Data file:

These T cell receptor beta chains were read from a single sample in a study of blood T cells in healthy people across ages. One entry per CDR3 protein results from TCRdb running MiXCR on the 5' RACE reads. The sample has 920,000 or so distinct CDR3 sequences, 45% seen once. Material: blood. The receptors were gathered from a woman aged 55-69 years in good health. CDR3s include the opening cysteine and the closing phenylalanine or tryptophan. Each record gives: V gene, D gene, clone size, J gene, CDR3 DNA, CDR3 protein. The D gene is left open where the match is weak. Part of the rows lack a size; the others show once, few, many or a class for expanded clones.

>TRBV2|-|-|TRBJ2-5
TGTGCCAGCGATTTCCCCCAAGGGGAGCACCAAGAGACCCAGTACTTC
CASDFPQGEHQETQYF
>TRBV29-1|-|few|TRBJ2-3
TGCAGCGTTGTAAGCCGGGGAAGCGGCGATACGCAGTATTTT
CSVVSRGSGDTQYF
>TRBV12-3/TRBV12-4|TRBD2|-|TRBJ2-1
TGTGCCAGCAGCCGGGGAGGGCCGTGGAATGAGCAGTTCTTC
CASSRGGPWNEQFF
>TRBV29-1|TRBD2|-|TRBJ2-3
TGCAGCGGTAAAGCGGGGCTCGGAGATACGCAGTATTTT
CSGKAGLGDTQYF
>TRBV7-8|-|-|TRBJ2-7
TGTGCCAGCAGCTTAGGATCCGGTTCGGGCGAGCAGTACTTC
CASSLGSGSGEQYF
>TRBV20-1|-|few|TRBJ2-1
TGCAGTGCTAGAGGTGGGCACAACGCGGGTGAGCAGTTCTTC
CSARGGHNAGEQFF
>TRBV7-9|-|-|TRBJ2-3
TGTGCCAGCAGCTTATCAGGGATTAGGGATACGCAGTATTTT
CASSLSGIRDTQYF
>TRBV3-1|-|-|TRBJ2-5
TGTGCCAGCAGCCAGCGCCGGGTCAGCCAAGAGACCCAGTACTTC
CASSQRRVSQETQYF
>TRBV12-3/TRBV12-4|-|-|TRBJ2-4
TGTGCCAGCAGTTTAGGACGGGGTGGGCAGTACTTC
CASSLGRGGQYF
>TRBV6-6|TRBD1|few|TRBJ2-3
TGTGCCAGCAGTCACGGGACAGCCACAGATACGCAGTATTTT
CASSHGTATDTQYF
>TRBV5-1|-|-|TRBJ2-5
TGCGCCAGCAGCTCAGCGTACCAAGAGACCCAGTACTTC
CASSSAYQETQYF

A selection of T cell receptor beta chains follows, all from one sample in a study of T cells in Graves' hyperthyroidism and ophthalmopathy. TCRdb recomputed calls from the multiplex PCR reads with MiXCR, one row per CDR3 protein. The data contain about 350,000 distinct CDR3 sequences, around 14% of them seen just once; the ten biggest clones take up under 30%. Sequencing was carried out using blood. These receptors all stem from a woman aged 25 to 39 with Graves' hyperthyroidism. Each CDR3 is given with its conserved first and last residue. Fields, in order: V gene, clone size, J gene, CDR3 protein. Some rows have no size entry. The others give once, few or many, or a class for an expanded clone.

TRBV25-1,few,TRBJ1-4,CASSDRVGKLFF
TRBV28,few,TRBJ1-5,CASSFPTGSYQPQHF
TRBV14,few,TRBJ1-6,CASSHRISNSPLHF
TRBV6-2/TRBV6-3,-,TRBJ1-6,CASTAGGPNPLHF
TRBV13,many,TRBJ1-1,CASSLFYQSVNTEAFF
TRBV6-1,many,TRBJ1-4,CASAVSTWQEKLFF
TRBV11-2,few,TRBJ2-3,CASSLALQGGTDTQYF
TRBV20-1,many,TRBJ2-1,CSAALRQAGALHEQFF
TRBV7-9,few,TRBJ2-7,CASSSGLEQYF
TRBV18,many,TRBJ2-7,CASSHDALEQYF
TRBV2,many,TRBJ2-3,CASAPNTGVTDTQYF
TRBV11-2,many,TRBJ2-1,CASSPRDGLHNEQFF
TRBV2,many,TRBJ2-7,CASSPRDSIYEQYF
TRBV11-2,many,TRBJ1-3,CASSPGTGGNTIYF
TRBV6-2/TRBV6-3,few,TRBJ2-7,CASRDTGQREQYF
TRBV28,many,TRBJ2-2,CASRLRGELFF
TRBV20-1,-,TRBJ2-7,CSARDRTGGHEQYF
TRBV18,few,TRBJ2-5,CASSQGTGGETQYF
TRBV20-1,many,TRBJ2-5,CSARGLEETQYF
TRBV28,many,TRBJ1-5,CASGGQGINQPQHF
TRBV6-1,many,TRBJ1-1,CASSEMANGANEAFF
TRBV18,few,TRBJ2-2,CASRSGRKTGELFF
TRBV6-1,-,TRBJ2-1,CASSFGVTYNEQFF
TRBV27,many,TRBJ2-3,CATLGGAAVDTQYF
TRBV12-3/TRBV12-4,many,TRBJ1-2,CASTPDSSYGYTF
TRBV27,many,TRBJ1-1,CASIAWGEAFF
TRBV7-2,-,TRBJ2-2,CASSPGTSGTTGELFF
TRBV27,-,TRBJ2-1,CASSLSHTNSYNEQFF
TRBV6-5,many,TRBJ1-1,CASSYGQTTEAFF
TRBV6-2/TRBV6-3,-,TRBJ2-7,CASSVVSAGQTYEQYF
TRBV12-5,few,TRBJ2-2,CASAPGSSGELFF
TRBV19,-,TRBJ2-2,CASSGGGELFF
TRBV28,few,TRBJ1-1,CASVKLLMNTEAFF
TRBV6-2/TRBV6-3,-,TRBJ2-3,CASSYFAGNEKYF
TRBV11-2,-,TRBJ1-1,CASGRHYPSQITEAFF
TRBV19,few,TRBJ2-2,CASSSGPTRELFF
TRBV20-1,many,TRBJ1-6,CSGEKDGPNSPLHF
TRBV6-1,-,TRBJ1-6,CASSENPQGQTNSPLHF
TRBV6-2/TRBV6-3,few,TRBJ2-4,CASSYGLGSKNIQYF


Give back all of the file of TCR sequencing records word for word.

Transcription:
These T cell receptor beta chains were read from a single sample in a study of blood T cells in healthy people across ages. One entry per CDR3 protein results from TCRdb running MiXCR on the 5' RACE reads. The sample has 920,000 or so distinct CDR3 sequences, 45% seen once. Material: blood. The receptors were gathered from a woman aged 55-69 years in good health. CDR3s include the opening cysteine and the closing phenylalanine or tryptophan. Each record gives: V gene, D gene, clone size, J gene, CDR3 DNA, CDR3 protein. The D gene is left open where the match is weak. Part of the rows lack a size; the others show once, few, many or a class for expanded clones.

>TRBV2|-|-|TRBJ2-5
TGTGCCAGCGATTTCCCCCAAGGGGAGCACCAAGAGACCCAGTACTTC
CASDFPQGEHQETQYF
>TRBV29-1|-|few|TRBJ2-3
TGCAGCGTTGTAAGCCGGGGAAGCGGCGATACGCAGTATTTT
CSVVSRGSGDTQYF
>TRBV12-3/TRBV12-4|TRBD2|-|TRBJ2-1
TGTGCCAGCAGCCGGGGAGGGCCGTGGAATGAGCAGTTCTTC
CASSRGGPWNEQFF
>TRBV29-1|TRBD2|-|TRBJ2-3
TGCAGCGGTAAAGCGGGGCTCGGAGATACGCAGTATTTT
CSGKAGLGDTQYF
>TRBV7-8|-|-|TRBJ2-7
TGTGCCAGCAGCTTAGGATCCGGTTCGGGCGAGCAGTACTTC
CASSLGSGSGEQYF
>TRBV20-1|-|few|TRBJ2-1
TGCAGTGCTAGAGGTGGGCACAACGCGGGTGAGCAGTTCTTC
CSARGGHNAGEQFF
>TRBV7-9|-|-|TRBJ2-3
TGTGCCAGCAGCTTATCAGGGATTAGGGATACGCAGTATTTT
CASSLSGIRDTQYF
>TRBV3-1|-|-|TRBJ2-5
TGTGCCAGCAGCCAGCGCCGGGTCAGCCAAGAGACCCAGTACTTC
CASSQRRVSQETQYF
>TRBV12-3/TRBV12-4|-|-|TRBJ2-4
TGTGCCAGCAGTTTAGGACGGGGTGGGCAGTACTTC
CASSLGRGGQYF
>TRBV6-6|TRBD1|few|TRBJ2-3
TGTGCCAGCAGTCACGGGACAGCCACAGATACGCAGTATTTT
CASSHGTATDTQYF
>TRBV5-1|-|-|TRBJ2-5
TGCGCCAGCAGCTCAGCGTACCAAGAGACCCAGTACTTC
CASSSAYQETQYF

A selection of T cell receptor beta chains follows, all from one sample in a study of T cells in Graves' hyperthyroidism and ophthalmopathy. TCRdb recomputed calls from the multiplex PCR reads with MiXCR, one row per CDR3 protein. The data contain about 350,000 distinct CDR3 sequences, around 14% of them seen just once; the ten biggest clones take up under 30%. Sequencing was carried out using blood. These receptors all stem from a woman aged 25 to 39 with Graves' hyperthyroidism. Each CDR3 is given with its conserved first and last residue. Fields, in order: V gene, clone size, J gene, CDR3 protein. Some rows have no size entry. The others give once, few or many, or a class for an expanded clone.

TRBV25-1,few,TRBJ1-4,CASSDRVGKLFF
TRBV28,few,TRBJ1-5,CASSFPTGSYQPQHF
TRBV14,few,TRBJ1-6,CASSHRISNSPLHF
TRBV6-2/TRBV6-3,-,TRBJ1-6,CASTAGGPNPLHF
TRBV13,many,TRBJ1-1,CASSLFYQSVNTEAFF
TRBV6-1,many,TRBJ1-4,CASAVSTWQEKLFF
TRBV11-2,few,TRBJ2-3,CASSLALQGGTDTQYF
TRBV20-1,many,TRBJ2-1,CSAALRQAGALHEQFF
TRBV7-9,few,TRBJ2-7,CASSSGLEQYF
TRBV18,many,TRBJ2-7,CASSHDALEQYF
TRBV2,many,TRBJ2-3,CASAPNTGVTDTQYF
TRBV11-2,many,TRBJ2-1,CASSPRDGLHNEQFF
TRBV2,many,TRBJ2-7,CASSPRDSIYEQYF
TRBV11-2,many,TRBJ1-3,CASSPGTGGNTIYF
TRBV6-2/TRBV6-3,few,TRBJ2-7,CASRDTGQREQYF
TRBV28,many,TRBJ2-2,CASRLRGELFF
TRBV20-1,-,TRBJ2-7,CSARDRTGGHEQYF
TRBV18,few,TRBJ2-5,CASSQGTGGETQYF
TRBV20-1,many,TRBJ2-5,CSARGLEETQYF
TRBV28,many,TRBJ1-5,CASGGQGINQPQHF
TRBV6-1,many,TRBJ1-1,CASSEMANGANEAFF
TRBV18,few,TRBJ2-2,CASRSGRKTGELFF
TRBV6-1,-,TRBJ2-1,CASSFGVTYNEQFF
TRBV27,many,TRBJ2-3,CATLGGAAVDTQYF
TRBV12-3/TRBV12-4,many,TRBJ1-2,CASTPDSSYGYTF
TRBV27,many,TRBJ1-1,CASIAWGEAFF
TRBV7-2,-,TRBJ2-2,CASSPGTSGTTGELFF
TRBV27,-,TRBJ2-1,CASSLSHTNSYNEQFF
TRBV6-5,many,TRBJ1-1,CASSYGQTTEAFF
TRBV6-2/TRBV6-3,-,TRBJ2-7,CASSVVSAGQTYEQYF
TRBV12-5,few,TRBJ2-2,CASAPGSSGELFF
TRBV19,-,TRBJ2-2,CASSGGGELFF
TRBV28,few,TRBJ1-1,CASVKLLMNTEAFF
TRBV6-2/TRBV6-3,-,TRBJ2-3,CASSYFAGNEKYF
TRBV11-2,-,TRBJ1-1,CASGRHYPSQITEAFF
TRBV19,few,TRBJ2-2,CASSSGPTRELFF
TRBV20-1,many,TRBJ1-6,CSGEKDGPNSPLHF
TRBV6-1,-,TRBJ1-6,CASSENPQGQTNSPLHF
TRBV6-2/TRBV6-3,few,TRBJ2-4,CASSYGLGSKNIQYF